Vanguard, the third largest exchange traded fund player in the U.S. markets, swapped out the MSCI indices on four of its U.S.-listed ETFs to University of Chicago-linked CRSP benchmarks.
On the last day of January, the Vanguard announced the change:
- Vanguard Mega Cap Index ETF (MGC) tracks the CRSP US Mega Cap Index, replacing the MSCI US Large Cap 300 Index. Additionally, the fund changed its name from the Vanguard Mega Cap 300 ETF.
- Vanguard Large-Cap Index ETF (VV) tracks the CRSP US Large Cap Index, replacing the MSCI US Prim market 750 Index.
- Vanguard Mid-Cap Index ETF (VO) tracks the CRSP Mid Cap Index, replacing the MSCI US Mid Cap 450 Index.
- Vanguard Small-Cap Index ETF (VB) tracks the CRSP US Small Cap Index, replacing the MSCI US Small Cap 1750 Index.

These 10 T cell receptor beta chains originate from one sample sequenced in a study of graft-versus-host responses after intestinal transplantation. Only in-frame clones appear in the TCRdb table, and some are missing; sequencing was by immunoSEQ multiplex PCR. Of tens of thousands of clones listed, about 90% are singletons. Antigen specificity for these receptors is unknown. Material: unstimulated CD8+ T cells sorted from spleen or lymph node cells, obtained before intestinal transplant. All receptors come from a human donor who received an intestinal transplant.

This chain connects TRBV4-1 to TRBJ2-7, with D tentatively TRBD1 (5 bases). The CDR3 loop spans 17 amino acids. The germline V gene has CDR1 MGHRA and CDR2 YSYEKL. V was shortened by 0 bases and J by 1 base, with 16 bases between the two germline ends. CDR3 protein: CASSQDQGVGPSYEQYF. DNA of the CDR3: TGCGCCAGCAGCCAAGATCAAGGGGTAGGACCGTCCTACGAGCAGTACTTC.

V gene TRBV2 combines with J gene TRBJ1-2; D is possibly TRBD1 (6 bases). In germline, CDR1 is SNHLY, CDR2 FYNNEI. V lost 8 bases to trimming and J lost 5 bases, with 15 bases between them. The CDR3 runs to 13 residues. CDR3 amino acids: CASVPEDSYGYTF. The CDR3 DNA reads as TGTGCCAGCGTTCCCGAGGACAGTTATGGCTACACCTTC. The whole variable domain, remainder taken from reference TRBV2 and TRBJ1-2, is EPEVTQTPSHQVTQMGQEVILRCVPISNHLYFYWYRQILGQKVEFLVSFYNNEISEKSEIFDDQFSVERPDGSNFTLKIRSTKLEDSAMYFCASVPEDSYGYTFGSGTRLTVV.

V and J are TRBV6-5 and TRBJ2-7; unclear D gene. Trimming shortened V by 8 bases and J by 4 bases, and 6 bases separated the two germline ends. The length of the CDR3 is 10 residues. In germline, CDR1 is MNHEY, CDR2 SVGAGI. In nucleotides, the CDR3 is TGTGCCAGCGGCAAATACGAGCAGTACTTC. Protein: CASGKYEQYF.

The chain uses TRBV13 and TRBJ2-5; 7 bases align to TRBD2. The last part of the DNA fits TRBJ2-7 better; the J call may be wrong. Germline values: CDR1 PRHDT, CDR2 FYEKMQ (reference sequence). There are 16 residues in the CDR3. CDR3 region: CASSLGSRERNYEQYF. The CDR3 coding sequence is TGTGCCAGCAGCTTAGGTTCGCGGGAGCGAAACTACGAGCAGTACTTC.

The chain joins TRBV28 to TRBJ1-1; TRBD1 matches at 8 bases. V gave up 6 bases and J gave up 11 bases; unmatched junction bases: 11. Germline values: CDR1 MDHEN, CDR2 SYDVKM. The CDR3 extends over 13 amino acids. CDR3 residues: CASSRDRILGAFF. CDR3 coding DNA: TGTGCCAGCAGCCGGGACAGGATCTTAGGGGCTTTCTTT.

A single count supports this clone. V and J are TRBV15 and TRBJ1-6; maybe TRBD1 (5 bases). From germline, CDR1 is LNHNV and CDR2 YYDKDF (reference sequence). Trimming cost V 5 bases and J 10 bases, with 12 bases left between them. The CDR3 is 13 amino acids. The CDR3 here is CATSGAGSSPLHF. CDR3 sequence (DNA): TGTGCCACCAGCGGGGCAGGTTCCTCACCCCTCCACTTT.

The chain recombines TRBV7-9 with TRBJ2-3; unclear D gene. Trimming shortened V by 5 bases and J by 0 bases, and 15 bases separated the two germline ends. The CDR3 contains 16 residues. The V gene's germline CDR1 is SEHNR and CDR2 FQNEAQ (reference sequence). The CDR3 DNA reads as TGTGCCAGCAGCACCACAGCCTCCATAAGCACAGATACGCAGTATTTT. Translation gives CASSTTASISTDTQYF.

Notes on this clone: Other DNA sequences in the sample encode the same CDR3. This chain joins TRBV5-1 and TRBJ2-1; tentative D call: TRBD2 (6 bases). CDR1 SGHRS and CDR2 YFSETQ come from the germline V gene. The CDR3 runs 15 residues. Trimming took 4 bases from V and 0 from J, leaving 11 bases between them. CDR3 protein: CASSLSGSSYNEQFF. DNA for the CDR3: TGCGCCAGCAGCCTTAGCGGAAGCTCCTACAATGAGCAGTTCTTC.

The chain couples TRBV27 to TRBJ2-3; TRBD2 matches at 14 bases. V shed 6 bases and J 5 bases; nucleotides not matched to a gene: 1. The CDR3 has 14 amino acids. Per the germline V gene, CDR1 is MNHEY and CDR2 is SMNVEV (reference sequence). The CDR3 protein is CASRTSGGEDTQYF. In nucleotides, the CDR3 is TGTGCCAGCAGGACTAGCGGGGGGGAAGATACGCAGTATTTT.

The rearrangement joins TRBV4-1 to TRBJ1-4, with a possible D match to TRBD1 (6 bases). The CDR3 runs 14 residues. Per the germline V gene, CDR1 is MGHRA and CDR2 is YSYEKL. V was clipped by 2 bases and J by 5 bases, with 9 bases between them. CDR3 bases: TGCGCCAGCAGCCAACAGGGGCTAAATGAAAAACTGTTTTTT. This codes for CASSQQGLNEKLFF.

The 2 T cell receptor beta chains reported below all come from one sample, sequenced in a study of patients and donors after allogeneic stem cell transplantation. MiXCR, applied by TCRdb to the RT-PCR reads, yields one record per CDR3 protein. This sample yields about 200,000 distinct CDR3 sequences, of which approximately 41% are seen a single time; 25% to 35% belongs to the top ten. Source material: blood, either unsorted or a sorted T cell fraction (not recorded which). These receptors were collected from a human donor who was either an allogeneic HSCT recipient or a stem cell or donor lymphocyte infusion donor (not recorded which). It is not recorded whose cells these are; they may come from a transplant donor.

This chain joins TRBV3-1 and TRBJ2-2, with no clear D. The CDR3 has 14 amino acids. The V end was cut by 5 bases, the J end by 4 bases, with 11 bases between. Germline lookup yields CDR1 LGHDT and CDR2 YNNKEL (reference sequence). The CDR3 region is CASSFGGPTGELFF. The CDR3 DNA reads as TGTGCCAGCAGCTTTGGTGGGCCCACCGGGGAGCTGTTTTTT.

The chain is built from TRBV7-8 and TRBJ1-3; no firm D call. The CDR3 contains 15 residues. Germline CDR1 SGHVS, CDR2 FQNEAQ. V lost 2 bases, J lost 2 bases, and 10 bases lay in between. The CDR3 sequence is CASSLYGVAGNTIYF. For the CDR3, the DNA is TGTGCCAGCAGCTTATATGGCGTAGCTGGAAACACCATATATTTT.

These will be the first Vanguard ETFs to transition to the CRSP indices. In October 2012, the fund provider announced that it would drop MSCI indices on 22 of its funds in favor of FTSE and CRSP indices. [Vanguard Shift Puts Focus on ETF Benchmarks]
Vanguard has argued that the changes would help lower costs down the line. For now, the expense ratios on the four ETFs remain the same. [Vanguard Index Trade ‘All About Costs’]
The CRSP methodology differs from other index providers. For instance, CRSP utilizes market-cap percentages, not the number of stocks, in determining boundaries between market-cap segments. Under this methodology, CRSP defines 70% of the largest stocks as mega-cap, while other indices could draw the line at the largest 100, 500 or 1,000 stocks.
Additionally, the index provider tries to prevent front-running by speculators with “packeting” to minimize turnover and transaction costs between market-cap segments and investment styles.
For more information on the indexing in ETFs, visit our indexing category.
Max Chen contributed to this article.
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